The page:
Pressure cookers are probably one thing more people have told me they have but never use or are afraid to use. I started using pressure cookers about 12 years ago and I must say it is one tool I consider a must-have in my kitchen. I love it because it’s fast, it’s safe and the flavour of the food is amazing, all perfect qualities for when you’re short of time.
I have used several different kinds but I like the new generation of pressure cookers and the more versatile the better! The BRK set has it all. Two sizes of pans, two glass lids for regular cooking and one pressure lid that fits both pans. What is great about these pots is that you can take your everyday recipes and, as long as you follow a few simple rules, make your own recipe in a fraction of the time and, believe it or not, more flavourful. Two foods I always do in the pressure cooker are my spaghetti sauce and what we call “Sunday” soup. Both are my regular recipes but done in the pressure cooker they have a whole lot more flavour. The conversion process is not too difficult but a pressure cooker recipe book does come in handy for some guidelines on timing.(My favourite is 2oo Best Pressure Cooker Recipes.) To show you how simple it is to use the pressure cooker I’ve prepared my spaghetti sauce in a BRK pressure cooker.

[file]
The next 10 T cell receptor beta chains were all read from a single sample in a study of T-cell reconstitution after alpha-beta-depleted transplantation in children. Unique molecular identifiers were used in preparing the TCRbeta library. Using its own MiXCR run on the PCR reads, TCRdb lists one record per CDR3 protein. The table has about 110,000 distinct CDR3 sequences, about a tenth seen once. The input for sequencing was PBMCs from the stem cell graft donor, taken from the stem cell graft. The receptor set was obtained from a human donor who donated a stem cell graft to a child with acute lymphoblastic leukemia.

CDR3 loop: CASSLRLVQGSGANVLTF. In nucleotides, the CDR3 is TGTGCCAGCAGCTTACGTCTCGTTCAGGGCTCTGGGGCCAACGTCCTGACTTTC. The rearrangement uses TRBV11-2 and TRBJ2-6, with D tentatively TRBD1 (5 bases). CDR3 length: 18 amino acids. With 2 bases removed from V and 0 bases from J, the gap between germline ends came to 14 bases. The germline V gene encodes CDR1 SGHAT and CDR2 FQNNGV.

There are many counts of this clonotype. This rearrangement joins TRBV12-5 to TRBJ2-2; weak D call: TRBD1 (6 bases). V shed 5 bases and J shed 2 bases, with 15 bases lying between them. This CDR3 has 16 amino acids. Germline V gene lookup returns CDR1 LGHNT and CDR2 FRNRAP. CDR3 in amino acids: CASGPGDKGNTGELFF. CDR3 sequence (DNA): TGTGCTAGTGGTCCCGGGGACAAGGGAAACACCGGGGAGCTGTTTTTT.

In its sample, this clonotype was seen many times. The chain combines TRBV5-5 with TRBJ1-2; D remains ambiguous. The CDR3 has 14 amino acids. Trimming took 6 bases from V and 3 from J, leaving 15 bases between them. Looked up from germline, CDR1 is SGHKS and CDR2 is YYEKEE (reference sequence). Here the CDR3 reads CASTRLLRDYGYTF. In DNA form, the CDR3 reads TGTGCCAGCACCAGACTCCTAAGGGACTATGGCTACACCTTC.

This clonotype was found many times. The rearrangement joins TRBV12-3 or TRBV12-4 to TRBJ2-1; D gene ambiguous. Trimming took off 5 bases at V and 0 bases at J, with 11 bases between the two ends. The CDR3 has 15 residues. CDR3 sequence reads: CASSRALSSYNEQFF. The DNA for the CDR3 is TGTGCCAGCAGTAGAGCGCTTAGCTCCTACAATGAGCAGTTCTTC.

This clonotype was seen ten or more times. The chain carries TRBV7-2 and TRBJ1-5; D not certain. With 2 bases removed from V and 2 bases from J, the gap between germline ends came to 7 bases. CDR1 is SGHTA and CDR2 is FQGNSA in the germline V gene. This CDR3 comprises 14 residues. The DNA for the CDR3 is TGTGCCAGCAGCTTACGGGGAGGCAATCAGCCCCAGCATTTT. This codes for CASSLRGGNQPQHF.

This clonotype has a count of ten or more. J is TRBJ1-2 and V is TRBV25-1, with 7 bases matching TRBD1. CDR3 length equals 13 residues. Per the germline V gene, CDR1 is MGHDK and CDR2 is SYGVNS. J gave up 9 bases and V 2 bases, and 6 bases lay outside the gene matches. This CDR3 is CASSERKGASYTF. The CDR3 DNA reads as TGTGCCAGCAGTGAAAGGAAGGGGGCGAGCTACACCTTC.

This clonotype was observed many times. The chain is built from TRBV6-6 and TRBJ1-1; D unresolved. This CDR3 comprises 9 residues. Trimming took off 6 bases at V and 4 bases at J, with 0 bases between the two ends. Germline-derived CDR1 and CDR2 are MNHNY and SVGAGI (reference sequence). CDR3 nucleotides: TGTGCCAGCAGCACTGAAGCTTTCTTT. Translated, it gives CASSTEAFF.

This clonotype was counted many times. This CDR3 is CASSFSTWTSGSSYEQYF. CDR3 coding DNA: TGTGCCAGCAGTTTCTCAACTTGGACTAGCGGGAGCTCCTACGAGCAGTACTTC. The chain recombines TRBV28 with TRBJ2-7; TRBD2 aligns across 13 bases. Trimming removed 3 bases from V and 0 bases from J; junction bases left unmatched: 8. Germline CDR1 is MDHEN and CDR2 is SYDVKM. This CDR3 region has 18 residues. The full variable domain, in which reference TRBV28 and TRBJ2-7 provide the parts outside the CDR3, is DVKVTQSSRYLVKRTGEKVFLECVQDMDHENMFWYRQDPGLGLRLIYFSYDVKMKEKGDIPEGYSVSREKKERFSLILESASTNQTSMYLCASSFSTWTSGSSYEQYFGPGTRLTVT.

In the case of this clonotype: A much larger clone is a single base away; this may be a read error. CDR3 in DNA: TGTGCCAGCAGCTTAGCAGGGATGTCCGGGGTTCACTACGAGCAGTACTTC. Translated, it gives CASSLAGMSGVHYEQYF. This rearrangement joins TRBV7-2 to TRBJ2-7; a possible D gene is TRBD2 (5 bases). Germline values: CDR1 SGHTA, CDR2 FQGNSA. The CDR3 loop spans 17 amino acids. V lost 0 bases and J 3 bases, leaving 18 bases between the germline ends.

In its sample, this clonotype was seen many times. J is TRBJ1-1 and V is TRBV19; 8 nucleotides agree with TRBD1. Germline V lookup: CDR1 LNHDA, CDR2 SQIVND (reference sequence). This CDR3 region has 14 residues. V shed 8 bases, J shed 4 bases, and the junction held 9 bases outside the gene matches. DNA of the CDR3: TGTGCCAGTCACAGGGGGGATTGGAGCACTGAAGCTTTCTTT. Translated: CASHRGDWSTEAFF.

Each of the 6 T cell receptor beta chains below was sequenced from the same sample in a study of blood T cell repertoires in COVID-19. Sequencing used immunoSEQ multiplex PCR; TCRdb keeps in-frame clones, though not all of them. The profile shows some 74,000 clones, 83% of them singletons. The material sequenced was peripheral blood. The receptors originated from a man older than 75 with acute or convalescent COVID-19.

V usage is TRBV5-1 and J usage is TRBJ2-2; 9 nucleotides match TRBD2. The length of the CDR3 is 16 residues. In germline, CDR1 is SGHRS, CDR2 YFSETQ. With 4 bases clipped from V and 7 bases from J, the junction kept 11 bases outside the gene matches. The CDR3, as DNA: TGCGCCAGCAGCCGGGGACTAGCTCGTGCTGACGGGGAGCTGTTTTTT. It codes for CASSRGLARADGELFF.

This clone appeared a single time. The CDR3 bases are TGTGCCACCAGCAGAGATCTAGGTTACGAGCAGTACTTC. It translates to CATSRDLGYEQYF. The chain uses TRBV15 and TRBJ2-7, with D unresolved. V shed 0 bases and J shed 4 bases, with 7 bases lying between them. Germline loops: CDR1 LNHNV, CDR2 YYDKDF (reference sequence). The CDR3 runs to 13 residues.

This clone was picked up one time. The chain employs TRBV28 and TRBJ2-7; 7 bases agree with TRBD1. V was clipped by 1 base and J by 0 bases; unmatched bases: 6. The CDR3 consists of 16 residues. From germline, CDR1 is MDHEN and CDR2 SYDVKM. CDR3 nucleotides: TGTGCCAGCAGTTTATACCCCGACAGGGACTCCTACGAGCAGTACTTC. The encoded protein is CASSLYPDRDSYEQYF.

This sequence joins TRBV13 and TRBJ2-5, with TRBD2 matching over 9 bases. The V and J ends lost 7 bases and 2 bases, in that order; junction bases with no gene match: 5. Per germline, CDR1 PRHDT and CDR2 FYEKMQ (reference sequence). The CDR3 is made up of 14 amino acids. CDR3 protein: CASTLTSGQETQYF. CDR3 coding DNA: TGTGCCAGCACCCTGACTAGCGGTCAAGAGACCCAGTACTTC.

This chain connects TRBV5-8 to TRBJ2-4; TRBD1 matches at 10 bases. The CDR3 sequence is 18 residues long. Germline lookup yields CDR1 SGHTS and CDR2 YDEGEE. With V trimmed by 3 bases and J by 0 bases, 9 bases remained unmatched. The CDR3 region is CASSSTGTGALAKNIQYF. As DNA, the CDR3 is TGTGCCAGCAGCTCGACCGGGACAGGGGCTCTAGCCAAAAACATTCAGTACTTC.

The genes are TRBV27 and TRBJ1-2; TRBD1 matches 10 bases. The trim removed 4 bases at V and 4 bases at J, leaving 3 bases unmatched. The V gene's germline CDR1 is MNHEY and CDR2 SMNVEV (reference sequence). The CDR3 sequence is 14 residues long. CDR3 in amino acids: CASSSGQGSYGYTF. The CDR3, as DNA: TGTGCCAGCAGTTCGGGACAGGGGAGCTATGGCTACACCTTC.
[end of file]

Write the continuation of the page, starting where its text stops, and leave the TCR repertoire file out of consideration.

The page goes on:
It starts with ground beef in the bottom of the pressure cooker and I simply brown it. I add a bit of salt, but less than usual because the flavours, especially spices, are enhanced in the pressure cooker. You can always add more later if needed. Next I chop up some onions and garlic, and if I have some, celery too. These get added to the browning beef. I also add about 1 1/2 tbsp of Garlicky Italian Seasoning by the Garlic Box. As you may know, this is my go-to seasoning! Everything is stirred together until the onions have begun to soften. Next I add canned,diced tomatoes. If I have border line tomatoes in my fridge, they go in, or tomato juice that needs to be used up, this is a chance to clean up anything tomato based.Everything is given one final stir and the lid is locked. The BRK pressure lid springs open and when you push down on it, it snaps and locks in place. The first safety feature. I then turn the pressure valve to the number 2 (high) setting. This means it will cook at a higher pressure setting, this is the setting I always use. This valve is the second safety feature. Steam will escape through the valve if the pressure gets too high. Now the burner is turned onto high because we want to get this up to pressure as quickly as possible. The red pressure indicator is down as shown in the picture below. Because I had already been browning in the pan it does not take long for the pan to come to pressure. The red pressure indicator pops up as shown below. And now the timing begins. All pressure cooker recipes start timing from this point, as soon as pressure is reached. I always set a timer, and in this case, for 10 minutes. And the burner is turned down to medium. The pan will maintain pressure. No spitting noises, just quietly cooking. If you hear steam escaping at this point it means the heat can be turned down even more. The pressure indicator is also a safety feature as steam will escape through it if the pressure starts to get too high. The lid also has a rubber gasket which seals the pan but also acts as a safety feature and allows steam to escape through it as well. After 10 minutes the timer goes off and I turn the burner off. I will often wait about 5 minutes and then turn the pressure valve to zero. Steam immediately escapes as the pressure is released. You know the pressure is completely released when the red pressure indicator drops. Then and only then is it safe to remove the lid. I taste the sauce, if it needs a bit more seasoning now is the time to add it. If the sauce is a little thin I thicken it with a tablespoon of cornstarch dissolved in cold tap water, stirring it in very quickly. The sauce is perfect and ready for pasta!